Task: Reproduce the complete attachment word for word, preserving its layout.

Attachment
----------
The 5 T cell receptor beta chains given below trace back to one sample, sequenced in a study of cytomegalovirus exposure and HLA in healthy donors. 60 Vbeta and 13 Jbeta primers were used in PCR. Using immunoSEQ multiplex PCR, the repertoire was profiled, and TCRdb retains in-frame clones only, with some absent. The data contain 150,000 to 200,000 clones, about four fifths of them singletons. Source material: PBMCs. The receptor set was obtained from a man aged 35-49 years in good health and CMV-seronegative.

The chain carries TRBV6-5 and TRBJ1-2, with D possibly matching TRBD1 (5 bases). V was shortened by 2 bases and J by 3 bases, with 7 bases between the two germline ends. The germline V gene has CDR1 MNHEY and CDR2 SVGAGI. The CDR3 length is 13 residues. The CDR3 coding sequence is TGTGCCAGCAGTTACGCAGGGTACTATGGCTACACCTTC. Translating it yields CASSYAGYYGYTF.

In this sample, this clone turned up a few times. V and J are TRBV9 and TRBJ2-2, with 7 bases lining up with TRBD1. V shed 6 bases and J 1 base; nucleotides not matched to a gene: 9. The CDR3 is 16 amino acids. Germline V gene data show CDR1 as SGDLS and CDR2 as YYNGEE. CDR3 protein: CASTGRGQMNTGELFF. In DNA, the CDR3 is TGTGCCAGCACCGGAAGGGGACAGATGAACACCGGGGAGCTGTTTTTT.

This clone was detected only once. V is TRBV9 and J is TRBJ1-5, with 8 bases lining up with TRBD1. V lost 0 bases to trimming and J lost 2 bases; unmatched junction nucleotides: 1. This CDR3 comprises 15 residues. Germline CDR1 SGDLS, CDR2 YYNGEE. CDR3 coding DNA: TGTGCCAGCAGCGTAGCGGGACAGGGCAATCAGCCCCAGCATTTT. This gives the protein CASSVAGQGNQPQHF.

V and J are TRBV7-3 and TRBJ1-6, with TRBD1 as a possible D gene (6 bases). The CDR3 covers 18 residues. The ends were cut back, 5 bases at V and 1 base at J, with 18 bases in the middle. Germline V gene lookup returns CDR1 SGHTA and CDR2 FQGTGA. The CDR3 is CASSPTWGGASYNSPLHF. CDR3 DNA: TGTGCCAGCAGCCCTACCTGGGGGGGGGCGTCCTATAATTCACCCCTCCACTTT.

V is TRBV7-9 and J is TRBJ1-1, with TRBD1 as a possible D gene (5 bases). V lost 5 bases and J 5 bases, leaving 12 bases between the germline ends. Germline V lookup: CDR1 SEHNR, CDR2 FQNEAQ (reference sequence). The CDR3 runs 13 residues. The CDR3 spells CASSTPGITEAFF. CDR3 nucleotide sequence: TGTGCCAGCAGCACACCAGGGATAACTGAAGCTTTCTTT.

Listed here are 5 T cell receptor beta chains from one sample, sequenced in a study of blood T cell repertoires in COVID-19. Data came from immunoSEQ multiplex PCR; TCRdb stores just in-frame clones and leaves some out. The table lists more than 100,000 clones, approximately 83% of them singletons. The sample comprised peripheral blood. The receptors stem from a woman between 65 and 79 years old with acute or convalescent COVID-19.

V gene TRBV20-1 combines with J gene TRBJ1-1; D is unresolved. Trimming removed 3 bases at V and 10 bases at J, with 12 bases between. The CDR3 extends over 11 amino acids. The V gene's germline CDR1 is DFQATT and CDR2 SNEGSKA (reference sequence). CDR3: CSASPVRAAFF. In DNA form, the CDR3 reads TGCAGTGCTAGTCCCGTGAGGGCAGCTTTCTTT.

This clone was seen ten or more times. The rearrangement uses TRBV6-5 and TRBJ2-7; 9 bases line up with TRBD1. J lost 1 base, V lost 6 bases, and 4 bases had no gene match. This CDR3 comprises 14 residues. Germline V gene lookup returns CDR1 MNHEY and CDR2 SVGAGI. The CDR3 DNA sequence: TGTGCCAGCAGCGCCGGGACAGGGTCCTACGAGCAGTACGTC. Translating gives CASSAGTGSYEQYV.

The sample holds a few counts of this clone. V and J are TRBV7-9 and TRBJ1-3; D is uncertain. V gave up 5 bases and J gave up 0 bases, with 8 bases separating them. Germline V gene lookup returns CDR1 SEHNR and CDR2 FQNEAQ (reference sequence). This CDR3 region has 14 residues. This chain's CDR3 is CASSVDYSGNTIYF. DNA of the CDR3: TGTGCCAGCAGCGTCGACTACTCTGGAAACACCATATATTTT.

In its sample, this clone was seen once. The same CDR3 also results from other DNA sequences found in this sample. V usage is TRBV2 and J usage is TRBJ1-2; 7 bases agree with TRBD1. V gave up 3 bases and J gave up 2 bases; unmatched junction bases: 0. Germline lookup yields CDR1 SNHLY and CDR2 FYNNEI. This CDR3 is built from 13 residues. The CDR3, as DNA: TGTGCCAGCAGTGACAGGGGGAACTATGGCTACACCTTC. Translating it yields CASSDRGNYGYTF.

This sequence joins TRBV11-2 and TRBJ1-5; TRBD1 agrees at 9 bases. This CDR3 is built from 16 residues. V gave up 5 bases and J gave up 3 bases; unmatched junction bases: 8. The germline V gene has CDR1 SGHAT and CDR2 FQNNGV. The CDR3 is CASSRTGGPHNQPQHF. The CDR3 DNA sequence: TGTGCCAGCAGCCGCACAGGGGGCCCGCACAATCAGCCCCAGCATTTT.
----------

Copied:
The 5 T cell receptor beta chains given below trace back to one sample, sequenced in a study of cytomegalovirus exposure and HLA in healthy donors. 60 Vbeta and 13 Jbeta primers were used in PCR. Using immunoSEQ multiplex PCR, the repertoire was profiled, and TCRdb retains in-frame clones only, with some absent. The data contain 150,000 to 200,000 clones, about four fifths of them singletons. Source material: PBMCs. The receptor set was obtained from a man aged 35-49 years in good health and CMV-seronegative.

The chain carries TRBV6-5 and TRBJ1-2, with D possibly matching TRBD1 (5 bases). V was shortened by 2 bases and J by 3 bases, with 7 bases between the two germline ends. The germline V gene has CDR1 MNHEY and CDR2 SVGAGI. The CDR3 length is 13 residues. The CDR3 coding sequence is TGTGCCAGCAGTTACGCAGGGTACTATGGCTACACCTTC. Translating it yields CASSYAGYYGYTF.

In this sample, this clone turned up a few times. V and J are TRBV9 and TRBJ2-2, with 7 bases lining up with TRBD1. V shed 6 bases and J 1 base; nucleotides not matched to a gene: 9. The CDR3 is 16 amino acids. Germline V gene data show CDR1 as SGDLS and CDR2 as YYNGEE. CDR3 protein: CASTGRGQMNTGELFF. In DNA, the CDR3 is TGTGCCAGCACCGGAAGGGGACAGATGAACACCGGGGAGCTGTTTTTT.

This clone was detected only once. V is TRBV9 and J is TRBJ1-5, with 8 bases lining up with TRBD1. V lost 0 bases to trimming and J lost 2 bases; unmatched junction nucleotides: 1. This CDR3 comprises 15 residues. Germline CDR1 SGDLS, CDR2 YYNGEE. CDR3 coding DNA: TGTGCCAGCAGCGTAGCGGGACAGGGCAATCAGCCCCAGCATTTT. This gives the protein CASSVAGQGNQPQHF.

V and J are TRBV7-3 and TRBJ1-6, with TRBD1 as a possible D gene (6 bases). The CDR3 covers 18 residues. The ends were cut back, 5 bases at V and 1 base at J, with 18 bases in the middle. Germline V gene lookup returns CDR1 SGHTA and CDR2 FQGTGA. The CDR3 is CASSPTWGGASYNSPLHF. CDR3 DNA: TGTGCCAGCAGCCCTACCTGGGGGGGGGCGTCCTATAATTCACCCCTCCACTTT.

V is TRBV7-9 and J is TRBJ1-1, with TRBD1 as a possible D gene (5 bases). V lost 5 bases and J 5 bases, leaving 12 bases between the germline ends. Germline V lookup: CDR1 SEHNR, CDR2 FQNEAQ (reference sequence). The CDR3 runs 13 residues. The CDR3 spells CASSTPGITEAFF. CDR3 nucleotide sequence: TGTGCCAGCAGCACACCAGGGATAACTGAAGCTTTCTTT.

Listed here are 5 T cell receptor beta chains from one sample, sequenced in a study of blood T cell repertoires in COVID-19. Data came from immunoSEQ multiplex PCR; TCRdb stores just in-frame clones and leaves some out. The table lists more than 100,000 clones, approximately 83% of them singletons. The sample comprised peripheral blood. The receptors stem from a woman between 65 and 79 years old with acute or convalescent COVID-19.

V gene TRBV20-1 combines with J gene TRBJ1-1; D is unresolved. Trimming removed 3 bases at V and 10 bases at J, with 12 bases between. The CDR3 extends over 11 amino acids. The V gene's germline CDR1 is DFQATT and CDR2 SNEGSKA (reference sequence). CDR3: CSASPVRAAFF. In DNA form, the CDR3 reads TGCAGTGCTAGTCCCGTGAGGGCAGCTTTCTTT.

This clone was seen ten or more times. The rearrangement uses TRBV6-5 and TRBJ2-7; 9 bases line up with TRBD1. J lost 1 base, V lost 6 bases, and 4 bases had no gene match. This CDR3 comprises 14 residues. Germline V gene lookup returns CDR1 MNHEY and CDR2 SVGAGI. The CDR3 DNA sequence: TGTGCCAGCAGCGCCGGGACAGGGTCCTACGAGCAGTACGTC. Translating gives CASSAGTGSYEQYV.

The sample holds a few counts of this clone. V and J are TRBV7-9 and TRBJ1-3; D is uncertain. V gave up 5 bases and J gave up 0 bases, with 8 bases separating them. Germline V gene lookup returns CDR1 SEHNR and CDR2 FQNEAQ (reference sequence). This CDR3 region has 14 residues. This chain's CDR3 is CASSVDYSGNTIYF. DNA of the CDR3: TGTGCCAGCAGCGTCGACTACTCTGGAAACACCATATATTTT.

In its sample, this clone was seen once. The same CDR3 also results from other DNA sequences found in this sample. V usage is TRBV2 and J usage is TRBJ1-2; 7 bases agree with TRBD1. V gave up 3 bases and J gave up 2 bases; unmatched junction bases: 0. Germline lookup yields CDR1 SNHLY and CDR2 FYNNEI. This CDR3 is built from 13 residues. The CDR3, as DNA: TGTGCCAGCAGTGACAGGGGGAACTATGGCTACACCTTC. Translating it yields CASSDRGNYGYTF.

This sequence joins TRBV11-2 and TRBJ1-5; TRBD1 agrees at 9 bases. This CDR3 is built from 16 residues. V gave up 5 bases and J gave up 3 bases; unmatched junction bases: 8. The germline V gene has CDR1 SGHAT and CDR2 FQNNGV. The CDR3 is CASSRTGGPHNQPQHF. The CDR3 DNA sequence: TGTGCCAGCAGCCGCACAGGGGGCCCGCACAATCAGCCCCAGCATTTT.